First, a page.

Frog skin may be an important source of new antibiotics to treat superbugs say researchers.
So far, more than 100 potential bacteria-killing substances have been identified from more than 6,000 species of frog.
The team at the United Arab Emirates University are now trying to tweak the substances to make them less toxic and suitable for use as human medicines.
The work was presented at the American Chemical Society meeting.
Drug resistant bacteria, such as MRSA, are becoming an increasing problem worldwide.
Yet there is a lack of new treatments in the pipeline.
Among the substances found by the researchers are a compound from a rare American species that shows promise for killing MRSA.
Another fights a drug-resistant infection seen in soldiers returning from Iraq.
The idea of using chemicals from the skin of frogs to kill bacteria, viruses and other disease-causing agents is not a new one.
But it is not a straightforward process to use these chemicals in humans because they are either destroyed in the bloodstream or are toxic to human cells.
After identifying the key chemicals, the researchers have altered their molecular structure to make them less dangerous to human cells while retaining their bacteria-killing properties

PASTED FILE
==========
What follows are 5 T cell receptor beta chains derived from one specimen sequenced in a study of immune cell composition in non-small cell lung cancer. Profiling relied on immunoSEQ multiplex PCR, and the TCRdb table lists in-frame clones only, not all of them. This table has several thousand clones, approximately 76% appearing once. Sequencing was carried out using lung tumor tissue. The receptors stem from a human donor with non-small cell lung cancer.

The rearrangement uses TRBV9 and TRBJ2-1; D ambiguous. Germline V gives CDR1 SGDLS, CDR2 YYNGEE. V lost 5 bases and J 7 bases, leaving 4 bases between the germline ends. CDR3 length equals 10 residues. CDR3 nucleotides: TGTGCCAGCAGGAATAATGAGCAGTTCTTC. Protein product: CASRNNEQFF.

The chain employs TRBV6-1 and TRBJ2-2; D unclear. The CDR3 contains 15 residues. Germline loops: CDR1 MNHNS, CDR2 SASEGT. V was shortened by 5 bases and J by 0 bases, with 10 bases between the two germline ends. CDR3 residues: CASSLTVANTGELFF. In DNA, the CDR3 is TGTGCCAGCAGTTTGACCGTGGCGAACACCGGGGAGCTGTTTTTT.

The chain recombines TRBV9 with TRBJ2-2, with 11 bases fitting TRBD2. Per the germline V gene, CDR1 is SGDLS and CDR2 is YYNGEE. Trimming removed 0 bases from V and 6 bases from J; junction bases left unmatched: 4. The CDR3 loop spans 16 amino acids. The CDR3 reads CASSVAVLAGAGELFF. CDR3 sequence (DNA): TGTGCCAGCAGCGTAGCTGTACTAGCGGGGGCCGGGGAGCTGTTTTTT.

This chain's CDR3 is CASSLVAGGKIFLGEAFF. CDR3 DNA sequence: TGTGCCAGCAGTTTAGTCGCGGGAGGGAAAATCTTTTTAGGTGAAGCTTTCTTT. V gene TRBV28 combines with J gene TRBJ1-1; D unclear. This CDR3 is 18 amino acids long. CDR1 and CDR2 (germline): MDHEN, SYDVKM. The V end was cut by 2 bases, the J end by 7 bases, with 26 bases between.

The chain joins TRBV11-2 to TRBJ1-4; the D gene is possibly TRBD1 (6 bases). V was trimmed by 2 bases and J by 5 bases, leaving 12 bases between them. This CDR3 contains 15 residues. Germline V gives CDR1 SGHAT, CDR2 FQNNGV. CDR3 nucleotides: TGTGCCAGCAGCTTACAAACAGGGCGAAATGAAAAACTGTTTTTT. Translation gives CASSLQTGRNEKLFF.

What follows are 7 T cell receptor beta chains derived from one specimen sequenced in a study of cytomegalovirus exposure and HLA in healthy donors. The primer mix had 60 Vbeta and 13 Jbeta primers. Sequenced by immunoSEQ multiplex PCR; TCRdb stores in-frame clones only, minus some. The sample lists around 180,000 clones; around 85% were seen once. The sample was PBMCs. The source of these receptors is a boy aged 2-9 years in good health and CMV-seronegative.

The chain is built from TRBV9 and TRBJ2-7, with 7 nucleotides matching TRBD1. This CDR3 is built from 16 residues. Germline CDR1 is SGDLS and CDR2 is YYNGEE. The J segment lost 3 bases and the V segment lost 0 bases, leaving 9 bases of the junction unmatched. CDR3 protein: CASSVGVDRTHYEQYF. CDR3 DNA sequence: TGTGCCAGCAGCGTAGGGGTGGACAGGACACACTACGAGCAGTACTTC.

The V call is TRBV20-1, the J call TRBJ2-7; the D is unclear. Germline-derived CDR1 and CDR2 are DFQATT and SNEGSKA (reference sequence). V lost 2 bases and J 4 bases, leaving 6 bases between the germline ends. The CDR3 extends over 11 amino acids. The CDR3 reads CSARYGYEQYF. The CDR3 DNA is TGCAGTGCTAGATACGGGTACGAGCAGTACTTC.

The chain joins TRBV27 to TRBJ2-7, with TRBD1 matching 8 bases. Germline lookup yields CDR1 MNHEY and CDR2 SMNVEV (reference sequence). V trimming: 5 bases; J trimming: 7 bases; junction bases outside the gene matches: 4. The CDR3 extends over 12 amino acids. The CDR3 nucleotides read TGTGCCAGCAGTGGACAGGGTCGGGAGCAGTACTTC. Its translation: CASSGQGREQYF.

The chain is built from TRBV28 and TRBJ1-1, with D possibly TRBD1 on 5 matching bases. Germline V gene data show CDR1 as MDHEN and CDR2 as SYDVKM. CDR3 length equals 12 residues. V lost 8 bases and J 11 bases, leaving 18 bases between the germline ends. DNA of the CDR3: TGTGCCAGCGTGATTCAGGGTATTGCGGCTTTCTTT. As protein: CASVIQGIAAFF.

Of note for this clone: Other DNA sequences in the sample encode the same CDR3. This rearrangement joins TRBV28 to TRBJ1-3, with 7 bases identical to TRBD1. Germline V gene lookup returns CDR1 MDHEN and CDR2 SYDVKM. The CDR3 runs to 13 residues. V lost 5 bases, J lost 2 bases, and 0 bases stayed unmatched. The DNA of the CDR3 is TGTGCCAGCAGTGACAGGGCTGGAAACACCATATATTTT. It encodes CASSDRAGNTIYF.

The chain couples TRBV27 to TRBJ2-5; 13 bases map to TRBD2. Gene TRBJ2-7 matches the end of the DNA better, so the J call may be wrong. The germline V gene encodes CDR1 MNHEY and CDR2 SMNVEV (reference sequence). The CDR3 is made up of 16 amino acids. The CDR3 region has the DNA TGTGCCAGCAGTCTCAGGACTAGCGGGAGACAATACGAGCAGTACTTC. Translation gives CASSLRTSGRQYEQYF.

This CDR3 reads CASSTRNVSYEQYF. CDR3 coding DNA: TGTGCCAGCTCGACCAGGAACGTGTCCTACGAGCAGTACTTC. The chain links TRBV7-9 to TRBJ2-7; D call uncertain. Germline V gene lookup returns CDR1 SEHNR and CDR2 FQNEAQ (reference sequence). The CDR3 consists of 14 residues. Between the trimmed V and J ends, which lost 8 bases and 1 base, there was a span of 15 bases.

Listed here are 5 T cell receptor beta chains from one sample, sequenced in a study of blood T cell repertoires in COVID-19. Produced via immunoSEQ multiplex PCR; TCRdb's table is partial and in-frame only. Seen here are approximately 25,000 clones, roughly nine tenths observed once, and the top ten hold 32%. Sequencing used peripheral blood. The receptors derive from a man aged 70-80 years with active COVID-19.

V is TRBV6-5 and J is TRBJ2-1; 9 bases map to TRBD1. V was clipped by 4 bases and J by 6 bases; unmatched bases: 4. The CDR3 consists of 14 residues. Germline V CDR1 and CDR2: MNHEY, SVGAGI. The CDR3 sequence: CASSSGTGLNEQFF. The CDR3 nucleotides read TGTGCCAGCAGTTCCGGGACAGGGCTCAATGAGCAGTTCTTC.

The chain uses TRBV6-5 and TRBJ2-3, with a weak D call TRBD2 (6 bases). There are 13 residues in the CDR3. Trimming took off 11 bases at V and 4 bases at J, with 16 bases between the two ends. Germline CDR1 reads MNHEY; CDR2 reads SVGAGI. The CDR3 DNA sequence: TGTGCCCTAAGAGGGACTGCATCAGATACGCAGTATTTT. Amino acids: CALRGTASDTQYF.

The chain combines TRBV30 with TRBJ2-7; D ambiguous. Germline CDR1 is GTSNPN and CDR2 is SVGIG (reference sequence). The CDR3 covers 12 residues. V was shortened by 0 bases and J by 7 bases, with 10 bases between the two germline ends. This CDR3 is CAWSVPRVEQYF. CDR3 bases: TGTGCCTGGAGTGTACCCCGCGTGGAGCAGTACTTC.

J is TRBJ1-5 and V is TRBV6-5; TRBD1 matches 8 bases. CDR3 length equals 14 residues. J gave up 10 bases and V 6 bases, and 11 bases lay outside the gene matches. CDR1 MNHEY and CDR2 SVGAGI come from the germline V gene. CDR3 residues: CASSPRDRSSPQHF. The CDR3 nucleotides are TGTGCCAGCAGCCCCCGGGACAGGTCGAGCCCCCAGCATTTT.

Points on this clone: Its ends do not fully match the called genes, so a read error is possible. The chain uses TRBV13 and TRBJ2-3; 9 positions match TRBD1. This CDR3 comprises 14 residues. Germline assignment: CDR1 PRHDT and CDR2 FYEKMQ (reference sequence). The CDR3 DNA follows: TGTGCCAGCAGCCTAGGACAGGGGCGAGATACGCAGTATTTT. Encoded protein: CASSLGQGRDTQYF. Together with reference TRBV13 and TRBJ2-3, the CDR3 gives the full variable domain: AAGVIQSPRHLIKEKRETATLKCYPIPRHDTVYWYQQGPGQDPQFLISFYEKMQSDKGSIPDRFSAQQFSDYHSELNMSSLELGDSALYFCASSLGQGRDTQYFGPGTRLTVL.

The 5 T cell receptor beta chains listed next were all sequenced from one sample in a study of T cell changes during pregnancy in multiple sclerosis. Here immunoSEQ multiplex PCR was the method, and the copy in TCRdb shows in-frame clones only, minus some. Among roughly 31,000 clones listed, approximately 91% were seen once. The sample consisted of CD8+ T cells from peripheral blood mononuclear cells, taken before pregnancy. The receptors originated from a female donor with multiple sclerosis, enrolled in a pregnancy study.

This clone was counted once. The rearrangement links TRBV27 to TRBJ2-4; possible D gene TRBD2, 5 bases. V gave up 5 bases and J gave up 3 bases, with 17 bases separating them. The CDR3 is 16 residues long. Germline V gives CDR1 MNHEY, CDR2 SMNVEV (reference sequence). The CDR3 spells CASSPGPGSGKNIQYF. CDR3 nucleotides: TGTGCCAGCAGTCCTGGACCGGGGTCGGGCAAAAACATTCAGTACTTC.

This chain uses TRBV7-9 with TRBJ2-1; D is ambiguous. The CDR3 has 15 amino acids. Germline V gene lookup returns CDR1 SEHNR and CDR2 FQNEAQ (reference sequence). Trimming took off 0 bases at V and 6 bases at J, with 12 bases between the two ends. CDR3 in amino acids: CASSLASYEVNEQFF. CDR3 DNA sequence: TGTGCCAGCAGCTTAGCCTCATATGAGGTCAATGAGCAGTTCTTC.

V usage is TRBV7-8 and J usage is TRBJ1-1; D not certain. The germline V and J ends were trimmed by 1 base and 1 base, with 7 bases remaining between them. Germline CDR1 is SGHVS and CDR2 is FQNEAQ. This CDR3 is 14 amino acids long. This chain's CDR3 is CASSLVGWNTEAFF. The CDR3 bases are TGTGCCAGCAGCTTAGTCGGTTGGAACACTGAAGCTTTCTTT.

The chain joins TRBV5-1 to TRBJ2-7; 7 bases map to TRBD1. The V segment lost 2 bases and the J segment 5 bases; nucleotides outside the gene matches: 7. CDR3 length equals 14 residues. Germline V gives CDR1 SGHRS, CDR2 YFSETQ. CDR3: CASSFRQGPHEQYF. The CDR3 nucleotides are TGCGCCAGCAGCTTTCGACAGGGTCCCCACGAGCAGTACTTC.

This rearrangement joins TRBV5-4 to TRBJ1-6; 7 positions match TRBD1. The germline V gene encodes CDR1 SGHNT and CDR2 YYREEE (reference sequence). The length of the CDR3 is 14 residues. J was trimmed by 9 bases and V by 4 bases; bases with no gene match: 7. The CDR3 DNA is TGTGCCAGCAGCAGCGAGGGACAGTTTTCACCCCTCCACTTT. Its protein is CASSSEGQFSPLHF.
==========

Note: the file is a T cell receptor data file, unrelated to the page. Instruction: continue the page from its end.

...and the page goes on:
They hope their work means some of the substances could be in clinical trials within five years.
They are also investigating how to help the chemicals resist breakdown by the body before they have a chance to act.
Experiments have shown the changes they have made so far do make the antibiotics last longer in the bloodstream.
Study leader Dr Michael Conlon said: "Frog skin is an excellent potential source of such antibiotic agents.
"They've been around 300 million years, so they've had plenty of time to learn how to defend themselves against disease-causing microbes in the environment.
"Their own environment includes polluted waterways where strong defences against pathogens are a must."
The work underscored the importance of preserving frog diversity, he added.
"Some frog species, including those that may contain potentially valuable medicinal substances, are in jeopardy worldwide due to loss of habitat, water pollution, and other problems."